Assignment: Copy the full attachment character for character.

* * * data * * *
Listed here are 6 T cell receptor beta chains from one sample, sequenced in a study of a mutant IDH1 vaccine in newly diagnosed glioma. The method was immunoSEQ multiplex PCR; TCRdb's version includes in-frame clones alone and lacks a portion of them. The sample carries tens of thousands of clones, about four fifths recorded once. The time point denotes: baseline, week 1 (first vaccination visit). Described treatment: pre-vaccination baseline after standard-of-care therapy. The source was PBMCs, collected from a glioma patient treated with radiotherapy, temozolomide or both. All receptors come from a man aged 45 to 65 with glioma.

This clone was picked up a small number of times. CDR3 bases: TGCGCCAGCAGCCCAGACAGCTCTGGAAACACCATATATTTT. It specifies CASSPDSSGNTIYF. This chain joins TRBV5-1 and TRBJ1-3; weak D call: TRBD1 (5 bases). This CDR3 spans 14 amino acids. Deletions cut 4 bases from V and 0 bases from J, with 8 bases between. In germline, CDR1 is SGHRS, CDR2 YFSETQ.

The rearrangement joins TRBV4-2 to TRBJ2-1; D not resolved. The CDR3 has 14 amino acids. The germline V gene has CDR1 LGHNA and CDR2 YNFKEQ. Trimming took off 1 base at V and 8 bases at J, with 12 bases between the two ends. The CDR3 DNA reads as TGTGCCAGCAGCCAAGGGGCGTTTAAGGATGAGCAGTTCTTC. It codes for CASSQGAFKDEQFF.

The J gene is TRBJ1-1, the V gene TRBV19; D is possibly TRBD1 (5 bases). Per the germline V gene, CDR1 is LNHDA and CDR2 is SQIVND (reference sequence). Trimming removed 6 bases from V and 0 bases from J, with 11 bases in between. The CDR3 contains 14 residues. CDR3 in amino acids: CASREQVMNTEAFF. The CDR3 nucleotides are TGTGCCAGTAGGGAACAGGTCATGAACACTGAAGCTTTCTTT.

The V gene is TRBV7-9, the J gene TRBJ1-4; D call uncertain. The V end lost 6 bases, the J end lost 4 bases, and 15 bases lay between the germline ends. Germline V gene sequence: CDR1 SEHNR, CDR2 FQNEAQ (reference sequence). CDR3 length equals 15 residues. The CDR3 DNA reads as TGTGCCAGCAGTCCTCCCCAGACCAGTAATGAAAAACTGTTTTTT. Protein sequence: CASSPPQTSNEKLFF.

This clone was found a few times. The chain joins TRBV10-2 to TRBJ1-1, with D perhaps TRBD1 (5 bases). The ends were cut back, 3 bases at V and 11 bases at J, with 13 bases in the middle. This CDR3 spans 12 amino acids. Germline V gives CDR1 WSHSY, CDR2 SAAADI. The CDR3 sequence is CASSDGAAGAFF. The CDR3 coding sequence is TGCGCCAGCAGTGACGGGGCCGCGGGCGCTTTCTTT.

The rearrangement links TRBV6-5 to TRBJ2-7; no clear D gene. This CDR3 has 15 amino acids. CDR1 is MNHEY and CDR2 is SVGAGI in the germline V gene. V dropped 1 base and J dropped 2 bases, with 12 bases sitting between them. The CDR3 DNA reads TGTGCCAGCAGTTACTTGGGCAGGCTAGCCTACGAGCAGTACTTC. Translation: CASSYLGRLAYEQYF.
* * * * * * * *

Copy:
Listed here are 6 T cell receptor beta chains from one sample, sequenced in a study of a mutant IDH1 vaccine in newly diagnosed glioma. The method was immunoSEQ multiplex PCR; TCRdb's version includes in-frame clones alone and lacks a portion of them. The sample carries tens of thousands of clones, about four fifths recorded once. The time point denotes: baseline, week 1 (first vaccination visit). Described treatment: pre-vaccination baseline after standard-of-care therapy. The source was PBMCs, collected from a glioma patient treated with radiotherapy, temozolomide or both. All receptors come from a man aged 45 to 65 with glioma.

This clone was picked up a small number of times. CDR3 bases: TGCGCCAGCAGCCCAGACAGCTCTGGAAACACCATATATTTT. It specifies CASSPDSSGNTIYF. This chain joins TRBV5-1 and TRBJ1-3; weak D call: TRBD1 (5 bases). This CDR3 spans 14 amino acids. Deletions cut 4 bases from V and 0 bases from J, with 8 bases between. In germline, CDR1 is SGHRS, CDR2 YFSETQ.

The rearrangement joins TRBV4-2 to TRBJ2-1; D not resolved. The CDR3 has 14 amino acids. The germline V gene has CDR1 LGHNA and CDR2 YNFKEQ. Trimming took off 1 base at V and 8 bases at J, with 12 bases between the two ends. The CDR3 DNA reads as TGTGCCAGCAGCCAAGGGGCGTTTAAGGATGAGCAGTTCTTC. It codes for CASSQGAFKDEQFF.

The J gene is TRBJ1-1, the V gene TRBV19; D is possibly TRBD1 (5 bases). Per the germline V gene, CDR1 is LNHDA and CDR2 is SQIVND (reference sequence). Trimming removed 6 bases from V and 0 bases from J, with 11 bases in between. The CDR3 contains 14 residues. CDR3 in amino acids: CASREQVMNTEAFF. The CDR3 nucleotides are TGTGCCAGTAGGGAACAGGTCATGAACACTGAAGCTTTCTTT.

The V gene is TRBV7-9, the J gene TRBJ1-4; D call uncertain. The V end lost 6 bases, the J end lost 4 bases, and 15 bases lay between the germline ends. Germline V gene sequence: CDR1 SEHNR, CDR2 FQNEAQ (reference sequence). CDR3 length equals 15 residues. The CDR3 DNA reads as TGTGCCAGCAGTCCTCCCCAGACCAGTAATGAAAAACTGTTTTTT. Protein sequence: CASSPPQTSNEKLFF.

This clone was found a few times. The chain joins TRBV10-2 to TRBJ1-1, with D perhaps TRBD1 (5 bases). The ends were cut back, 3 bases at V and 11 bases at J, with 13 bases in the middle. This CDR3 spans 12 amino acids. Germline V gives CDR1 WSHSY, CDR2 SAAADI. The CDR3 sequence is CASSDGAAGAFF. The CDR3 coding sequence is TGCGCCAGCAGTGACGGGGCCGCGGGCGCTTTCTTT.

The rearrangement links TRBV6-5 to TRBJ2-7; no clear D gene. This CDR3 has 15 amino acids. CDR1 is MNHEY and CDR2 is SVGAGI in the germline V gene. V dropped 1 base and J dropped 2 bases, with 12 bases sitting between them. The CDR3 DNA reads TGTGCCAGCAGTTACTTGGGCAGGCTAGCCTACGAGCAGTACTTC. Translation: CASSYLGRLAYEQYF.